Decomb vthresh Clarification

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Aleron Ives
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Decomb vthresh Clarification

Post by Aleron Ives » Sat Jun 01, 2013 6:52 pm

I'm trying to IVTC DVD content, but I'm having trouble understanding the best way to set the vthresh value. From what I can tell by taking screenshot comparisons and using post=3 and show=true, it's necessary to select a high enough vthresh value to detect all combed frames, as a value that's too low will allow some combed frames to slip through into the output file. Most of the time, it's sufficient to use vthresh values in the 30-60 range (which is near the default setting of 50), but I've seen some frames with a "chosen" vmetric > 180 at times, which would require using a pretty high vthresh value.

If the vmetric can vary so widely, and as the manual says, "It's better to catch some progressive frames than to miss some combed ones," my question is: why isn't the vthresh value just set at the maximum of 255 all the time, rather than defined as a user-controlled parameter? Is it just because setting a high vthresh value results in slower processing, or is there some sort of quality degradation that occurs from catching all of the progressive frames by using a high vthresh to ensure that no combed frames remain in the output?

The manual also says that you can define "zones" where vthresh values can differ between different points in the same clip, so I assume that feature exists because there is some drawback to using a high vthresh value for the entire clip "just to be sure", so to speak. Is it possible to reduce the range of possible vmetric values by tweaking another parameter, or would that yield essentially the same result as using a high vthresh?

Note: I'm working with anime content, if that is important. The ??? IVTC guide says it is one of the most difficult things to process, which I suppose means I've chosen an arduous task. Thanks for any advice you might be able to provide.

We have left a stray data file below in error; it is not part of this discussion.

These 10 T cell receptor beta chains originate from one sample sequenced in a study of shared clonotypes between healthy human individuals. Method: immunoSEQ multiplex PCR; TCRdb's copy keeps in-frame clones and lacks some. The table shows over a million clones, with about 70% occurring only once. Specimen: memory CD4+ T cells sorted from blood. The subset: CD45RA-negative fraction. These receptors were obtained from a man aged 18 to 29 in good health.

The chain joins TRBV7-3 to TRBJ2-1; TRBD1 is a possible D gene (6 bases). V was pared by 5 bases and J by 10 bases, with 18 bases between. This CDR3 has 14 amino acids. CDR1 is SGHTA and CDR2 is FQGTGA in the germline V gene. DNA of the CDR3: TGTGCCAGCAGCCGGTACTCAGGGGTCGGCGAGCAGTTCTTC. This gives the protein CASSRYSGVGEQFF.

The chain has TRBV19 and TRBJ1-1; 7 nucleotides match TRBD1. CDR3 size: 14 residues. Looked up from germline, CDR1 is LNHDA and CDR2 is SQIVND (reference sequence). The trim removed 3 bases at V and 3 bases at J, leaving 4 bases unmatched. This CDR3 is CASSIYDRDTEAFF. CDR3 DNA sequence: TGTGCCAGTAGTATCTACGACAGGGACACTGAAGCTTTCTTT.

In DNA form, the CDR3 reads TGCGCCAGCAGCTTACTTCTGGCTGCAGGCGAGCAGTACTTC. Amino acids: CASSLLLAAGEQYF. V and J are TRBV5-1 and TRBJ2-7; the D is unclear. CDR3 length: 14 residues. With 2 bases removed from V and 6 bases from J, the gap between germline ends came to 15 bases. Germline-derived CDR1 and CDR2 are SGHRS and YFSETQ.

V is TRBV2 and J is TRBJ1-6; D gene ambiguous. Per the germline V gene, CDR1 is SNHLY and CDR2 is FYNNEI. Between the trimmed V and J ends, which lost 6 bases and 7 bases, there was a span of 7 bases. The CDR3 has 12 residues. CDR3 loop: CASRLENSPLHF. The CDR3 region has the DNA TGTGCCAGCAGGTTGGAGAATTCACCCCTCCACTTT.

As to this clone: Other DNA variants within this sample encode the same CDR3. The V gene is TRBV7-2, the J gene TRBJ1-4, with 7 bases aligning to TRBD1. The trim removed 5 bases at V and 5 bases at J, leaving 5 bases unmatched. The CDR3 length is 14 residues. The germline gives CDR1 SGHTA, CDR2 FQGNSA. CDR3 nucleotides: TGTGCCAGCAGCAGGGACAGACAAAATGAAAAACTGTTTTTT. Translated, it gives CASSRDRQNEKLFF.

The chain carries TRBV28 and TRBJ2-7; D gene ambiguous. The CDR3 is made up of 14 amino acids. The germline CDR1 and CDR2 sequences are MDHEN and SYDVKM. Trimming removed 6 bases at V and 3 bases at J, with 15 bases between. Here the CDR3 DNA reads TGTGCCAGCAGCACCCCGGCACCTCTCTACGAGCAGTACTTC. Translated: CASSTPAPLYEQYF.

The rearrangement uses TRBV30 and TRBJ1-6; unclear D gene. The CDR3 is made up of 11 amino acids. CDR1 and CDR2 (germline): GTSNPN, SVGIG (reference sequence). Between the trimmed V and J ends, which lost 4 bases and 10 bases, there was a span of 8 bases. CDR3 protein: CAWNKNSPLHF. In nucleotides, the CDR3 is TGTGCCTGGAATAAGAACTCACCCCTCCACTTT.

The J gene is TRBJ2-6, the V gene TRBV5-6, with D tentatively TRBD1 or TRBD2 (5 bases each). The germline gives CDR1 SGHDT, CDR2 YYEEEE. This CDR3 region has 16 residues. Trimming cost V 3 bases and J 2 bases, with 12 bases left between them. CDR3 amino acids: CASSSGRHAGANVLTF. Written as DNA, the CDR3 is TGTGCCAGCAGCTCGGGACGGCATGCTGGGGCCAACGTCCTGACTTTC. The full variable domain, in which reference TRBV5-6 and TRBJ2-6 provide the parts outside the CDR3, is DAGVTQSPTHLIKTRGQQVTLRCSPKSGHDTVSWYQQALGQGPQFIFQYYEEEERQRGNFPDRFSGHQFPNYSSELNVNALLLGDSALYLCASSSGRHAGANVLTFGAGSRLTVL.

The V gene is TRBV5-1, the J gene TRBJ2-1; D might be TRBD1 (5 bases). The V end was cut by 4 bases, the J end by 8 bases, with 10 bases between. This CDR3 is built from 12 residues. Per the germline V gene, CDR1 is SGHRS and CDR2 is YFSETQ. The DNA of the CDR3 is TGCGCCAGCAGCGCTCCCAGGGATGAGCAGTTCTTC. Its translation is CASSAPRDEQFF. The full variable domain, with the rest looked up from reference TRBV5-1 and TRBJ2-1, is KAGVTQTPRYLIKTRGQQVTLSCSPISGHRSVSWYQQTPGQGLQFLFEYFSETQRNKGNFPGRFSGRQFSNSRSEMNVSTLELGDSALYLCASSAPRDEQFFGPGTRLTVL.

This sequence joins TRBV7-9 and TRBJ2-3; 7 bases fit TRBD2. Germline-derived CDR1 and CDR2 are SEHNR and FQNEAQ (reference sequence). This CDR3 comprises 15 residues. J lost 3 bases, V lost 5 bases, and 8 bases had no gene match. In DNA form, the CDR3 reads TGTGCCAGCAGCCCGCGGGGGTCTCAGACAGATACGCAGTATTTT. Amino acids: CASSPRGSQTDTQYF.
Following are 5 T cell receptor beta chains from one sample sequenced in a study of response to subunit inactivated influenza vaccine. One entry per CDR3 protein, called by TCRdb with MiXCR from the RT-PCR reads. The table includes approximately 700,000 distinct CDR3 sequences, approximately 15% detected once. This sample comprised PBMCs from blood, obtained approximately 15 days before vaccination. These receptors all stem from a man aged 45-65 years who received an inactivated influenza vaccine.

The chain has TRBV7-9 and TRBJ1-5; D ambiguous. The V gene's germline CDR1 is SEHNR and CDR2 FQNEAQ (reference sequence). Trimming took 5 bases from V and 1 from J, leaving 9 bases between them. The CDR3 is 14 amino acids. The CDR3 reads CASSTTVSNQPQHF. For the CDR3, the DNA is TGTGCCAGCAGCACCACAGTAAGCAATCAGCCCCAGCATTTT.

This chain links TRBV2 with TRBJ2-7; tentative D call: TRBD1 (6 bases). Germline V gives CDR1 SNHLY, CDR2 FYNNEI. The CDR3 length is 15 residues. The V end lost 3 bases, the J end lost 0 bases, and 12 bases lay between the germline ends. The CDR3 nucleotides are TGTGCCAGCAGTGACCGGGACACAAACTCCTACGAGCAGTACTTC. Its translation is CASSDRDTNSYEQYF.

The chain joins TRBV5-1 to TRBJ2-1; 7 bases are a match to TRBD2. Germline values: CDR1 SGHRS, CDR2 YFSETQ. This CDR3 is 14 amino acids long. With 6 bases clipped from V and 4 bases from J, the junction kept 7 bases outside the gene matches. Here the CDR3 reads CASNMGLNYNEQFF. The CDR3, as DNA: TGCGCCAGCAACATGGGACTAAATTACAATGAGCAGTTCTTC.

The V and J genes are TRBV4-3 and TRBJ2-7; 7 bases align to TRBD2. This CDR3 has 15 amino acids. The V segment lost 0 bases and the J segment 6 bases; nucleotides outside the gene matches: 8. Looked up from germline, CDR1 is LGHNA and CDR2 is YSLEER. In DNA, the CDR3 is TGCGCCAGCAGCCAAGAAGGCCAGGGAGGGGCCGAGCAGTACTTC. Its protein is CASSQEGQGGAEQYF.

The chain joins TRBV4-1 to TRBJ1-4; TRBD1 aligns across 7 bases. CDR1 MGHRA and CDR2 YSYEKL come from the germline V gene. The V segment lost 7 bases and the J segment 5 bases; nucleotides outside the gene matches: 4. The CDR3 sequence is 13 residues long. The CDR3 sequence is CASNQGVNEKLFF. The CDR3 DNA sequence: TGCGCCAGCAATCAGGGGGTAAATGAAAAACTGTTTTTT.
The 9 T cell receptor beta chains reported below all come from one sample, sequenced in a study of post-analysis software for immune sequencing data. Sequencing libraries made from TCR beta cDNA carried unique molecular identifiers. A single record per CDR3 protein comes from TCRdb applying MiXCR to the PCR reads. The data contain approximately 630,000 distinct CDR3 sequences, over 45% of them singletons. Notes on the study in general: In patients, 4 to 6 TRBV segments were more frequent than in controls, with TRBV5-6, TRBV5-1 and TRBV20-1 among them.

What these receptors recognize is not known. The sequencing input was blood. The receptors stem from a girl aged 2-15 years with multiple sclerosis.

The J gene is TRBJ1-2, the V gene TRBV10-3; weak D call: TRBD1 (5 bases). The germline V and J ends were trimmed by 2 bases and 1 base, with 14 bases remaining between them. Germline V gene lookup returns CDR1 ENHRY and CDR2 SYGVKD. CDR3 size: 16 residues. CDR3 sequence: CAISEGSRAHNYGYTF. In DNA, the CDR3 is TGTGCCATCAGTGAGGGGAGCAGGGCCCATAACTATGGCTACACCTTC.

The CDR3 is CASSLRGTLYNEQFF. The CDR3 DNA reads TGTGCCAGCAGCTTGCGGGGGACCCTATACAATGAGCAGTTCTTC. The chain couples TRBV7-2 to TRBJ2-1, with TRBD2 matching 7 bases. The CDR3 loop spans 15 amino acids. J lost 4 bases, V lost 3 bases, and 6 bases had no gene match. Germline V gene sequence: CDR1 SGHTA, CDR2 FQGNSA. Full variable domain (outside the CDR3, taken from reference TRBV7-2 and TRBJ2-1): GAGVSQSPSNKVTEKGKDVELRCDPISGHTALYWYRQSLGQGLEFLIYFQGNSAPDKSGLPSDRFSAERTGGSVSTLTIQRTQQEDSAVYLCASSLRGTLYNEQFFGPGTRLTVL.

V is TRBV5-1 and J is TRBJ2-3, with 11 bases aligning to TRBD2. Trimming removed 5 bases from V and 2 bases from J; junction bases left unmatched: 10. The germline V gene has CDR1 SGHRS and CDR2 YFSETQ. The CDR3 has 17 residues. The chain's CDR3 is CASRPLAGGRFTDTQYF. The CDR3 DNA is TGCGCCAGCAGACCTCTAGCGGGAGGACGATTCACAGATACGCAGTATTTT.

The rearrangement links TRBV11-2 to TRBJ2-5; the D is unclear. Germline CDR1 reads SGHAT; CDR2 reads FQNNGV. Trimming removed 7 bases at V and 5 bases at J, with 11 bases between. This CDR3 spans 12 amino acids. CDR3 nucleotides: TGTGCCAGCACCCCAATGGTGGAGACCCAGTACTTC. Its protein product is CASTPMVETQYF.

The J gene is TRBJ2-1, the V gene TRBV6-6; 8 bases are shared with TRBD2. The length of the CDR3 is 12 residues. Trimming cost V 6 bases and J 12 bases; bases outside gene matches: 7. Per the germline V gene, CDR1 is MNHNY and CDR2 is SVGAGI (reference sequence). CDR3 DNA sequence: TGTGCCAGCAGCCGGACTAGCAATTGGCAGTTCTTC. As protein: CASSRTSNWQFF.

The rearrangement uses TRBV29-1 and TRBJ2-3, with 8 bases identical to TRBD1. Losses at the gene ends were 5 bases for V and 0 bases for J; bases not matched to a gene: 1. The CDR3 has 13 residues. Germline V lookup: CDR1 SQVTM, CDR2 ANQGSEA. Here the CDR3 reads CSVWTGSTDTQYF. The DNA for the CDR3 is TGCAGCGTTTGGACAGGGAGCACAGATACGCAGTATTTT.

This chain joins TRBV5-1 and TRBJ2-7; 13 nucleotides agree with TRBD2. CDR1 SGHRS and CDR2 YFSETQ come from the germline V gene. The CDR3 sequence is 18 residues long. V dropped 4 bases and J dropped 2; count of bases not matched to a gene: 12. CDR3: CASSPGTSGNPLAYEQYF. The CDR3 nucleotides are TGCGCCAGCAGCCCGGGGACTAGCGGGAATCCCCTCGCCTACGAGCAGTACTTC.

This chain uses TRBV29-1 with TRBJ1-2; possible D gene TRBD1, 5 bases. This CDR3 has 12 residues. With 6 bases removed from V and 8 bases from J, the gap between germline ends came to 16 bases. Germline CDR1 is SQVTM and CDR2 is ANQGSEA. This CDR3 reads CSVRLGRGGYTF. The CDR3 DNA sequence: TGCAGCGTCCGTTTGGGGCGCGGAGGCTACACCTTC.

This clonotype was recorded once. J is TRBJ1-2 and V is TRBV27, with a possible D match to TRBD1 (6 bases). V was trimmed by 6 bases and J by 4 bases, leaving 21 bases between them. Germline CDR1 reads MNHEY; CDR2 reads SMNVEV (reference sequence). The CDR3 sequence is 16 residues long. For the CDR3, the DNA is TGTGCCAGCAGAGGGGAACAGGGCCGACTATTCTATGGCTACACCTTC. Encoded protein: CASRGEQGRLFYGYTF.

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Re: Decomb vthresh Clarification

Post by admin » Sun Jun 02, 2013 8:35 am

Aleron Ives wrote:I'm trying to IVTC DVD content, but I'm having trouble understanding the best way to set the vthresh value. From what I can tell by taking screenshot comparisons and using post=3 and show=true, it's necessary to select a high enough vthresh value to detect all combed frames, as a value that's too low will allow some combed frames to slip through into the output file.
That's exactly opposite. The higher the vthresh, the more combed frames will pass through.
Most of the time, it's sufficient to use vthresh values in the 30-60 range (which is near the default setting of 50), but I've seen some frames with a "chosen" vmetric > 180 at times, which would require using a pretty high vthresh value.
Please provide an unprocessed source sample that I can use to duplicate that.
If the vmetric can vary so widely, and as the manual says, "It's better to catch some progressive frames than to miss some combed ones," my question is: why isn't the vthresh value just set at the maximum of 255 all the time, rather than defined as a user-controlled parameter?
You have everything backwards and I suppose that is the source of your confusion.
Is it just because setting a high vthresh value results in slower processing, or is there some sort of quality degradation that occurs from catching all of the progressive frames by using a high vthresh to ensure that no combed frames remain in the output?
If you deinterlace a progressive frame there will be degradation because some areas will surely appear to have the spatial frequency of combing and will be deinterlaced. So vthresh allows the user to make his personal tradeoff of residual combed frames versus degradation of progressive frames.
The manual also says that you can define "zones" where vthresh values can differ between different points in the same clip, so I assume that feature exists because there is some drawback to using a high vthresh value for the entire clip "just to be sure", so to speak. Is it possible to reduce the range of possible vmetric values by tweaking another parameter, or would that yield essentially the same result as using a high vthresh?
I am not aware of any zones parameter. Please point me to the part of the manual you are talking about.

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Re: Decomb vthresh Clarification

Post by Aleron Ives » Sun Jun 02, 2013 4:03 pm

neuron2 wrote:That's exactly opposite. The higher the vthresh, the more combed frames will pass through.
That would explain the frame defects I was seeing when using a low vthresh value, then. They were the result of incorrectly decombing some progressive frames, which didn't happen when the vthresh was high.
neuron2 wrote:Please provide an unprocessed source sample that I can use to duplicate that.